Finally, Mr. Aquino must answer for his dismal record of infrastructure development and his complete failure to ensure that industries and consumers alike have access to reliable and affordable electricity.

When his term ends in 2016, Filipinos will want to know what Mr. Aquino did with the six years that were given him—and they will no longer be appeased by the jailing of a former president and three opposition senators.

FROM THE INQUIRER

Adulterated victory By Conrado de Quiros Philippine Daily Inquirer 1:01 am | Monday, June 16th, 2014


By Conrado de Quiros

Will the charge that P-Noy is coddling allies dilute the impact of the indictment of Johnny Ponce Enrile, Jinggoy Estrada and Bong Revilla?

No and yes.

An equivocation doubtless, but not an unjustified one. There are all sorts of angles, or nuances, here.

The charge of course was made by the thousand or so activists who marched to Liwasang Bonifacio last Thursday to press for freedom from pork.

Indicting the three senators is all very well, they said, but what about the others? Specifically, what about Butch Abad and Proceso Alcala who have been linked to the pork scam by Janet Napoles herself? “We are here to express our outrage over the current system… over government’s lack of political will in prosecuting the many plunderers who have emptied government coffers, who have stolen from the people. What we want is to hold everyone involved accountable.”

President Aquino clearly had this at the back of his mind when he spoke in Naga City at the Independence Day rites.

There was nothing political in the indictment of the three senators. “We could have done this in haste without any strong basis just to destroy the names of those linked to the controversy… But we followed the correct process. We opened an investigation, gathered evidence, and ultimately filed charges.”

Is P-Noy believable when he says this?

Yes. In so far as this goes, he has nothing to worry about. The notion that he had partisan political interests in mind when he went after the three senators will not find many converts. This has been altogether an exceedingly popular move, as seen easily from its obverse side, which is Bong Revilla’s exceedingly unpopular speech last week, where he tried to depict his and his fellows’ impending incarceration as an attempt by government to undermine the opposition.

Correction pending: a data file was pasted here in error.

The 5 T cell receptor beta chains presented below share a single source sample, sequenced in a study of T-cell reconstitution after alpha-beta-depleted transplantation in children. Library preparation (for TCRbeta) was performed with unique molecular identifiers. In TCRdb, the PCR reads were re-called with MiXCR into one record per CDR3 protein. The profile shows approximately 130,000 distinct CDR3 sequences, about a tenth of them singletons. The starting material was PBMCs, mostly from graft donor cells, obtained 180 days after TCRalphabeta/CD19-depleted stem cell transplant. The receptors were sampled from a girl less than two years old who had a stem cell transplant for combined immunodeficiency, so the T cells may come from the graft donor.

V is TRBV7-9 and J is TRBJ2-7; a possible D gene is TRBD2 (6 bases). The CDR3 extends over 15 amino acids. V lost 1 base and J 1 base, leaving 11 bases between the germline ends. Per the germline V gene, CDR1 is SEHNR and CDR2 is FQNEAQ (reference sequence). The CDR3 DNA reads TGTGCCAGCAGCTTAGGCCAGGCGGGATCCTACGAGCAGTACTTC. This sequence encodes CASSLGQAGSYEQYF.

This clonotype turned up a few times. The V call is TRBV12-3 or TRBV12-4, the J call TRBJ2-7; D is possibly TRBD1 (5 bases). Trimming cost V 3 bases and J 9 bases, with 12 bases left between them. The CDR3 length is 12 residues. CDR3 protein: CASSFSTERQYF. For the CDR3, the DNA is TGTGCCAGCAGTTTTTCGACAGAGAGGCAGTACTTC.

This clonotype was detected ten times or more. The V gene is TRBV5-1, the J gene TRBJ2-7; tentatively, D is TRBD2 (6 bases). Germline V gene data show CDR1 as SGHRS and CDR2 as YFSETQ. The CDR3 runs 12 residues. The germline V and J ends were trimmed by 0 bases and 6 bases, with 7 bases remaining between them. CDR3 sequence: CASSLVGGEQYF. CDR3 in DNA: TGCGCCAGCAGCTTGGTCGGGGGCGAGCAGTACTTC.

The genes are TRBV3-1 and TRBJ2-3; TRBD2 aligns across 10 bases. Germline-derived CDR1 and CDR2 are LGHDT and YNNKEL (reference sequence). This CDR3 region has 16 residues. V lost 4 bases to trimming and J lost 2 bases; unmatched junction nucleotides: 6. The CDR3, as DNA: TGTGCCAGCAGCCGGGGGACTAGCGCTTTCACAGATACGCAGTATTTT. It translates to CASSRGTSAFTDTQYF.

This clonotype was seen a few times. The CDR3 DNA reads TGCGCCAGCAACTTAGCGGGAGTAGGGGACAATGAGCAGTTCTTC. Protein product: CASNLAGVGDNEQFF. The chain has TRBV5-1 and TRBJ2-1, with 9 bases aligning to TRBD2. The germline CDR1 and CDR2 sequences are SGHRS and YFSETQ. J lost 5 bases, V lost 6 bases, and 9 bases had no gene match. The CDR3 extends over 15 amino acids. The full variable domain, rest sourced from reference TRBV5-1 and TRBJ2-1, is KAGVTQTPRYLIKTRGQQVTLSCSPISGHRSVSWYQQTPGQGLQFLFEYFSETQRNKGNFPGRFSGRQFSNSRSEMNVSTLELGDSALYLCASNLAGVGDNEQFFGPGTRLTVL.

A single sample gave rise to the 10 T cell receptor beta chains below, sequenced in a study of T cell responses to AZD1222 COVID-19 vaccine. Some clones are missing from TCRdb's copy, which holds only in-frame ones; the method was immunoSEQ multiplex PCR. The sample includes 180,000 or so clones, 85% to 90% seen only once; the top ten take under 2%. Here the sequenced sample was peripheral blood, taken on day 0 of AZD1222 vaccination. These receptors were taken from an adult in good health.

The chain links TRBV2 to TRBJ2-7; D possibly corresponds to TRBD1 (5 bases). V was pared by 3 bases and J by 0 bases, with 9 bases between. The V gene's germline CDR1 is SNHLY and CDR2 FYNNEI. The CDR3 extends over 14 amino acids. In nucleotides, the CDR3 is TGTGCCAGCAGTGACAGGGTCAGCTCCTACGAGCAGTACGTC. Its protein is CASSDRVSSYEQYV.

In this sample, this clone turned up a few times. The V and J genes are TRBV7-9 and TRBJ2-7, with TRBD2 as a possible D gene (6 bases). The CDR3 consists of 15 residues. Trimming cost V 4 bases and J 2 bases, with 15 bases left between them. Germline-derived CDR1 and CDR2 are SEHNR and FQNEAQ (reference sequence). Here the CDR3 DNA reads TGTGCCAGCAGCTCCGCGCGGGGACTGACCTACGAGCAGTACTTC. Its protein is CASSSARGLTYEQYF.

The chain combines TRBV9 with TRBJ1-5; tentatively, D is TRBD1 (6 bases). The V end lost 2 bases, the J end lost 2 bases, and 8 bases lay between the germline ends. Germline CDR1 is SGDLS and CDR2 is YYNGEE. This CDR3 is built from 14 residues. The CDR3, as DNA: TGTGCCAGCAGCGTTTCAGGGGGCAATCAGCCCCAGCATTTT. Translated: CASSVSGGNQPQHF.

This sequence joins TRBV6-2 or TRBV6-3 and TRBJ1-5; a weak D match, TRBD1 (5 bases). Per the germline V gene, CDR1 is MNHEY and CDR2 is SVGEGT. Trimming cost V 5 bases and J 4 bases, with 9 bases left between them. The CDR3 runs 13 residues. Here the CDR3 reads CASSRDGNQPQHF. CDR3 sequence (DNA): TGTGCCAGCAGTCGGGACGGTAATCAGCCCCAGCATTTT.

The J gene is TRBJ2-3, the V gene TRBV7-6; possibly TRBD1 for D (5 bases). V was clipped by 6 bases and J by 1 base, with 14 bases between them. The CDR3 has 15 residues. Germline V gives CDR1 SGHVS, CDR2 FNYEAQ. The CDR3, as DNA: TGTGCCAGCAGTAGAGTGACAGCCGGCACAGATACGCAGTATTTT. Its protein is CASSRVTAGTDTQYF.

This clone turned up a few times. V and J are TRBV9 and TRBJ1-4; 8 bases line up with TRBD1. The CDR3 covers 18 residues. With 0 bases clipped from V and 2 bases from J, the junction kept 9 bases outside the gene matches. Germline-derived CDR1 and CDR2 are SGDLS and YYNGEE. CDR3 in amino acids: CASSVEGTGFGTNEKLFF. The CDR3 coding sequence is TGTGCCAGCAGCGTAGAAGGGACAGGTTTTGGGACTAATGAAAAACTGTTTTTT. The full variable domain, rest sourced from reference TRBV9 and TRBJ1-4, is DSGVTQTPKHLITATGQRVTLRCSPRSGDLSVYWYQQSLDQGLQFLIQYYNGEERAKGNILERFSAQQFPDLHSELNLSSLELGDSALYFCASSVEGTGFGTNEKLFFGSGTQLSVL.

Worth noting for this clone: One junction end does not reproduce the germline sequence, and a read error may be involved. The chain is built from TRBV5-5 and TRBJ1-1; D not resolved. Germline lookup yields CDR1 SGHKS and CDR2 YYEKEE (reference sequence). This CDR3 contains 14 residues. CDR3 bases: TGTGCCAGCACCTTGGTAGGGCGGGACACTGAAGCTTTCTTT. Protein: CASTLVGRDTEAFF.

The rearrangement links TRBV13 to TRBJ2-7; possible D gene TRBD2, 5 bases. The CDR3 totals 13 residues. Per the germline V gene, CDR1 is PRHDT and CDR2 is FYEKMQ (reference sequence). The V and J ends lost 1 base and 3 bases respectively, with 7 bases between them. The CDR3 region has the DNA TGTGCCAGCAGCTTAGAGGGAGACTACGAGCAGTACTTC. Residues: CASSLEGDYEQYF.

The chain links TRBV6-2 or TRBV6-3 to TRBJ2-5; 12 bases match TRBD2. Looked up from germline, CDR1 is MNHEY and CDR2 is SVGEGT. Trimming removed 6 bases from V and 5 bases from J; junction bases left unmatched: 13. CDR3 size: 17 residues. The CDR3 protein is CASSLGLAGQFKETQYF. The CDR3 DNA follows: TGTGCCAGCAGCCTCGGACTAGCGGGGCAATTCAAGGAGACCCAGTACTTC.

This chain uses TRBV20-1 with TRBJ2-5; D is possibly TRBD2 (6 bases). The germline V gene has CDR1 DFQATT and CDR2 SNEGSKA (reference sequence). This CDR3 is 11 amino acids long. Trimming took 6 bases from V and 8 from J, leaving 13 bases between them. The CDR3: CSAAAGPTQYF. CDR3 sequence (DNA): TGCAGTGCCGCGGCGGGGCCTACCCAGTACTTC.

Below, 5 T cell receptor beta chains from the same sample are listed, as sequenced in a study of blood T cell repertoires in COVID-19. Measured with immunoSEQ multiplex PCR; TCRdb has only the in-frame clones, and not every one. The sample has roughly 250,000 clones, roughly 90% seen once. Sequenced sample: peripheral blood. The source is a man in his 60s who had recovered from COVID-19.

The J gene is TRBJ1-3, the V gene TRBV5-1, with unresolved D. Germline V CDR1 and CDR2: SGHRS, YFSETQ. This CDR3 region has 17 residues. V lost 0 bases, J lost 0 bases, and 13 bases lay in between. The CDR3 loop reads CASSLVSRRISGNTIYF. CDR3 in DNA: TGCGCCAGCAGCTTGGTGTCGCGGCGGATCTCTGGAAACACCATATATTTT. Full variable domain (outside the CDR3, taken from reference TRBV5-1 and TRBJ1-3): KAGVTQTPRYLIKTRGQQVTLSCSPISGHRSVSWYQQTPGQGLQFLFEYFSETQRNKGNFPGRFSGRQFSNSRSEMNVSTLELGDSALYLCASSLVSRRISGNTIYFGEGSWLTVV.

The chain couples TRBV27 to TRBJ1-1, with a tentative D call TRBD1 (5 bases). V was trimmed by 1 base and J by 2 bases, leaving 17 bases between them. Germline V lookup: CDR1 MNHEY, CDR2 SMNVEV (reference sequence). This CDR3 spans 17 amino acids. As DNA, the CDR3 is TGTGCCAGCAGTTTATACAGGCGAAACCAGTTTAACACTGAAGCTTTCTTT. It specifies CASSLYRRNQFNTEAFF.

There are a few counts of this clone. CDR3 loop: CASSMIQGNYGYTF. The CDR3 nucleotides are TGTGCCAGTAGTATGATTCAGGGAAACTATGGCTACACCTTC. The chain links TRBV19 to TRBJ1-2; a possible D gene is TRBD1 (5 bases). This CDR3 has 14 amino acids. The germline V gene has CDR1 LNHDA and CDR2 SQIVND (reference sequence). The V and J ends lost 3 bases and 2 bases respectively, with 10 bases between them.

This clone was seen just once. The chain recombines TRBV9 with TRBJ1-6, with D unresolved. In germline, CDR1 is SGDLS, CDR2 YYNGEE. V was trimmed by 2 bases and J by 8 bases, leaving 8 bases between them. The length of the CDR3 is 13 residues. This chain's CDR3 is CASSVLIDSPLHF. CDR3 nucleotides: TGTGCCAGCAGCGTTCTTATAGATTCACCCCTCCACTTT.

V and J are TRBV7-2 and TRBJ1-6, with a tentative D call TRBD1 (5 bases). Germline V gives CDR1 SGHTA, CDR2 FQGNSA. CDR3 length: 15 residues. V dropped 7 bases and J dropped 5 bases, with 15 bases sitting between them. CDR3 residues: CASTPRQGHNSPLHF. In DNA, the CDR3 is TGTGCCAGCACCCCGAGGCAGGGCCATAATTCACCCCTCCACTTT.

Most people have little doubt about P-Noy’s impartiality in this case—they were his allies after all in the impeachment of Renato Corona. As with Corona, most people have little doubt about their guilt.

To belabor the point, this is what distinguishes Gloria Macapagal-Arroyo’s prosecution of Joseph Estrada and P-Noy’s prosecution of the three senators.

In the first, naked self-interest was patent: Arroyo’s survival depended on doing away with Erap.

In the second, who the hell cares about the so-called opposition?

To go by the 2000 and 2013 elections, it existed only in the minds of the losers. Why want to do anything about an entity that is bent on self-destructing?

The fact that the three senators have been indicted, which makes it possible for them to be arrested anytime, negates the idea that government lacks the political will to prosecute plunderers.

Arguably, it’s not all the plunderers, arguably it does not include—or hasn’t as yet included—government allies. But you’ve got to start somewhere, and indicting the three senators (and sundry congressmen) who first figured in the scam is the best place to start.

First come, first served. Not quite incidentally, it wasn’t government that put them first in line, it was the exposés, not least the Inquirer’s. If this does not dispel the charge of selective justice, it at least greatly diminishes it.